Goldwater Institute Says, “It’s Snowing in Goodyear”

Goldwater Institute article about Goodyear considering passing “Meet and Confer” ordinance for GY’s public safety unions.  Do yourself a favor and read this.

The ordinance is already written, (here it is proposed ordinance )and it is already on the agenda to be discussed.  Who do you suppose made that happen? Do you think that GY city council would prepare an agenda item to consider something if you or I just asked them to?

More payback. Take note of who on GY city council supports this and compare it to what I wrote in March of this year;

What the AZ Republic or the West Valley View should do now (but they probably won’t) is submit a Freedom of Information request to GY for all correspondence to or from any GY city council member that references the meet and confer topic and all correspondence from any GY union reps.  Same for Fischbach and all his direct reports, plus the lawyer (although I expect GY will say anything the lawyer is copied on is “attorney client privileged”).  Then they should report back to you and tell you who’s been pushing this.

Why aren’t I making that FOIA request?  Maybe because of what I wrote in the article link above and also what I wrote in May of this year;

There are some scary guys out there when you start writing stuff about GY public safety unions and I’ve saved emails from some of them that demonstrate it.  Best of luck, Goodyear, you and your “free press” are on your own on this one.

More from GWI on Meet & Confer. GWI Article


10 Responses

  1. Meet and confer was the absolute most important priority for both union presidents during the last election cycle. Any endorsement they were willing to give was directly related to whether a candidate would push for meet and confer.

  2. Do these unions now have collective bargaining agreements with the city? If so, what new or additional advantages do they see from Meet & Confer? Goldwater says they could sue, but I don’t see any reference to that in the proposal . Are suits prohibited by existing agreements or laws?.No, I don’t like the sound of this, but I don’t follow what the catch is. Fill me in.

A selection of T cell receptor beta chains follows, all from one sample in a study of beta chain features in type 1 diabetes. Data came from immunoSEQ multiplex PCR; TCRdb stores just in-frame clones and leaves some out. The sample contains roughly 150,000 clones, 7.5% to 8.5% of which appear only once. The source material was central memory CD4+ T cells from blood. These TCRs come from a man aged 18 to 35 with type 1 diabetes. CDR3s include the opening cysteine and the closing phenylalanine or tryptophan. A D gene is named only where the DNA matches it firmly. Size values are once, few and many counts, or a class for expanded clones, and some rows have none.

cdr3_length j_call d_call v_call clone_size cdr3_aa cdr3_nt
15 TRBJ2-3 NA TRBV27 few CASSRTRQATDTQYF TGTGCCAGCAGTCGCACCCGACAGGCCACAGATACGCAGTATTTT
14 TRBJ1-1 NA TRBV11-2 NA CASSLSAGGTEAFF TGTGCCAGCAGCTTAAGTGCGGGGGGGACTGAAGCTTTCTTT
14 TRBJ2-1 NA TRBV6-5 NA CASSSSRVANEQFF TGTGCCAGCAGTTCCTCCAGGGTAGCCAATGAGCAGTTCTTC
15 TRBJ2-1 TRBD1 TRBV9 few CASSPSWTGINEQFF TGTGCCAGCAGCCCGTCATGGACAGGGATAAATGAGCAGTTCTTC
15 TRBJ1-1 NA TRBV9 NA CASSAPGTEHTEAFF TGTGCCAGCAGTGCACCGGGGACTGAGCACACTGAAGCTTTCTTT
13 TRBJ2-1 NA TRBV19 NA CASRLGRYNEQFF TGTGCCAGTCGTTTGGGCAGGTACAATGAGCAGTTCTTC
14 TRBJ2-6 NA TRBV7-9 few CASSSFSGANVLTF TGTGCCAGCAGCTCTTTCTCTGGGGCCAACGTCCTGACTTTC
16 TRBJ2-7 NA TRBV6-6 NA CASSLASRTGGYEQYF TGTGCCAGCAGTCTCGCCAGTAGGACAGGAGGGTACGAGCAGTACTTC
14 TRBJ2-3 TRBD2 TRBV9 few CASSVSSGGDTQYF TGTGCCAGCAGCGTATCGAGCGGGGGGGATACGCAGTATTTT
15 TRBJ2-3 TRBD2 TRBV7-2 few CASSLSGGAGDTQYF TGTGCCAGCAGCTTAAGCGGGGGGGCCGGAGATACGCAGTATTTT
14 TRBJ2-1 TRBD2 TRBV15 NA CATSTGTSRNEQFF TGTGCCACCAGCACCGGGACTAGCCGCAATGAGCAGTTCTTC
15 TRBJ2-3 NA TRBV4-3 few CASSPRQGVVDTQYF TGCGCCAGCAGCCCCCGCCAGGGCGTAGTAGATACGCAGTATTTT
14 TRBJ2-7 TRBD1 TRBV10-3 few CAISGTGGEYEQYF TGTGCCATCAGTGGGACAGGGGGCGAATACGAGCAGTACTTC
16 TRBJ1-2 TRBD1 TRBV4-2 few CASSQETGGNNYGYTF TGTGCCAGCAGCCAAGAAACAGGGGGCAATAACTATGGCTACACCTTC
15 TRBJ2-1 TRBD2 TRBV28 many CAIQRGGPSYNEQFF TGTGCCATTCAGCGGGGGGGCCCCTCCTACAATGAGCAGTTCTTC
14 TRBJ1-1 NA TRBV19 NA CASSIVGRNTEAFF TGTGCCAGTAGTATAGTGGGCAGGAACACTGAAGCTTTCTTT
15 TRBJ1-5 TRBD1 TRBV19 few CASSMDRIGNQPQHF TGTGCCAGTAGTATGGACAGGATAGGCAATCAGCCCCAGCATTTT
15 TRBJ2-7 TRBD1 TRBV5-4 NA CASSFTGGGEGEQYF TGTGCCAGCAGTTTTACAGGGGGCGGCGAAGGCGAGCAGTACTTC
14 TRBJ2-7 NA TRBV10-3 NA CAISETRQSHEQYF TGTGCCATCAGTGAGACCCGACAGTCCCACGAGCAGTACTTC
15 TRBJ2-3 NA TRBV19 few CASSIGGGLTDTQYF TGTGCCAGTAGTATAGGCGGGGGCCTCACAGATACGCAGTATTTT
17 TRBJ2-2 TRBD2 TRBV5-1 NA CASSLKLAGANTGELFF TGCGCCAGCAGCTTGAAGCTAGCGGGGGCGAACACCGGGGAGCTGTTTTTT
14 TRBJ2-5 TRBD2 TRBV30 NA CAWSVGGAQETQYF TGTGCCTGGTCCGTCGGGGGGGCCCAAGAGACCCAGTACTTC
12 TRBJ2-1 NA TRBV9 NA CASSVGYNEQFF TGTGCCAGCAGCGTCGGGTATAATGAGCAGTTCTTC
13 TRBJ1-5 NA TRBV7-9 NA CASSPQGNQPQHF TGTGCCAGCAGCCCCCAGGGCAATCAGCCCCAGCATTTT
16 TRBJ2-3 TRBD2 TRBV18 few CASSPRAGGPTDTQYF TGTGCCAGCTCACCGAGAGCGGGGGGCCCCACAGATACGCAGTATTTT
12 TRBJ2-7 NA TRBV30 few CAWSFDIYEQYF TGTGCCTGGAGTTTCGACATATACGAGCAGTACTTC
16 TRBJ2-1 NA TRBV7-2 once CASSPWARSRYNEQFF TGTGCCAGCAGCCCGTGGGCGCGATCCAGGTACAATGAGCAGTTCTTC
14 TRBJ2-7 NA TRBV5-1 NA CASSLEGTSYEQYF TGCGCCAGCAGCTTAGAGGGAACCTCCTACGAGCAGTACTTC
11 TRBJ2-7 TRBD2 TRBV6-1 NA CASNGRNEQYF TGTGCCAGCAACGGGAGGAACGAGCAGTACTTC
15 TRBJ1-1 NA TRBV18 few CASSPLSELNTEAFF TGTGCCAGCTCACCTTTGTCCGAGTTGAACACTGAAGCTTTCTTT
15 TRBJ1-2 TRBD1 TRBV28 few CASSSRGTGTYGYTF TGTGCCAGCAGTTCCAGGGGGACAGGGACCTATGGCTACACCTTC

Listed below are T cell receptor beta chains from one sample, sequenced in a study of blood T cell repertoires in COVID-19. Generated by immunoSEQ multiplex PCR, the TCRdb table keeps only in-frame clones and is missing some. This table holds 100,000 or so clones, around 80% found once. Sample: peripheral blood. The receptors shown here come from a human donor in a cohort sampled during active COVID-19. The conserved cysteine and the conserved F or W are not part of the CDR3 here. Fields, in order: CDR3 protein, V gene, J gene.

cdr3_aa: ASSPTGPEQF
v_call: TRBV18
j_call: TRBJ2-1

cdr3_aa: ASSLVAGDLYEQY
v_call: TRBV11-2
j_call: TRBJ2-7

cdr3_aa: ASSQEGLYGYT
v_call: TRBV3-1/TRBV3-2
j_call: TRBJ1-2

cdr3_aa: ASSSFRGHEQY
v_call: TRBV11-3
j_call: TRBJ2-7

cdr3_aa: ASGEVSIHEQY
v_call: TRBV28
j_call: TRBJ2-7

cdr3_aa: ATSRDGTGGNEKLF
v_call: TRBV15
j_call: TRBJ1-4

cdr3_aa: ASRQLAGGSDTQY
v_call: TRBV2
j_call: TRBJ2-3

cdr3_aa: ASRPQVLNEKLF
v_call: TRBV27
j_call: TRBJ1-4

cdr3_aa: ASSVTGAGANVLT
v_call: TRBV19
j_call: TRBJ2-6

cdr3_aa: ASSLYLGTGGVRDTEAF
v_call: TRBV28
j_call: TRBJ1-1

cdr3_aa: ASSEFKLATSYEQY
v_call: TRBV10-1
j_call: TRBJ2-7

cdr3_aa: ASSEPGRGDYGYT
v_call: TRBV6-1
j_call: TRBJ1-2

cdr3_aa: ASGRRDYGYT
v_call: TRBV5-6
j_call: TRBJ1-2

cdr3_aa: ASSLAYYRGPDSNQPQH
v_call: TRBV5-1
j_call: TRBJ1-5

3. With all do respect to Mr. Rassas and Mrs. Freeman that sounds like sour grapes. I think these two will jump on any opportunity to bolster their standing for their next political attempts.

    Had they attended the meeting, or watched it from home as I did, they would realize that Arizona is a right to work state. There is no “collective bargaining” allowed in Arizona nor are local governments required to bargain in “good faith” with any associations. To answer Mr. Lawson’s question they WOULD NOT have the ability to sue, they would have no ground/merit. Like him, I don’t understand what the catch is either. It seems to me that giving the people who protect us a “voice” with out giving them collective bargaining is a non issue.

    I was very disappointed to learn that the Goldwater Institute, an organization I usually find very informative, decided to try and promote fear mongering vs. real information.

    As a great researcher I encourage you to look into to some of the case law, like I did, and get back to your readers about what meet and confer actually is.

    Here are a few case law points made by the labor attorney at Mondays work session (power point available on-line).

    Public sector collective bargaining is prohibited in Arizona
    –Ariz. Att’y Gen’l Op. 74-11; Ariz. Att’l Gen’l Op. I06-004
    –A public employer cannot enter a binding agreement with an employee association because doing so would constitute a delegation of authority and violate elected officials’ responsibility to make decisions
    –A public employer may not enter an agreement that would supersede or conflict with the County Employee Merit System

    –“Although a memorandum of understanding may result from the process, no binding agreement may be the production of such negotiation; final decision-making authority is necessarily reserved to the public employer.” Ariz. Att’l Gen’l Op. I06-004.

    It seems to me that you would applaud any decision that takes power away from the city manger and leaves the ultimate decision in the hands of the elected officials (the people)…but then again we disagree on a lot of things that make sense.

  4. Al Lewis, your claims about Arizona law are simply not true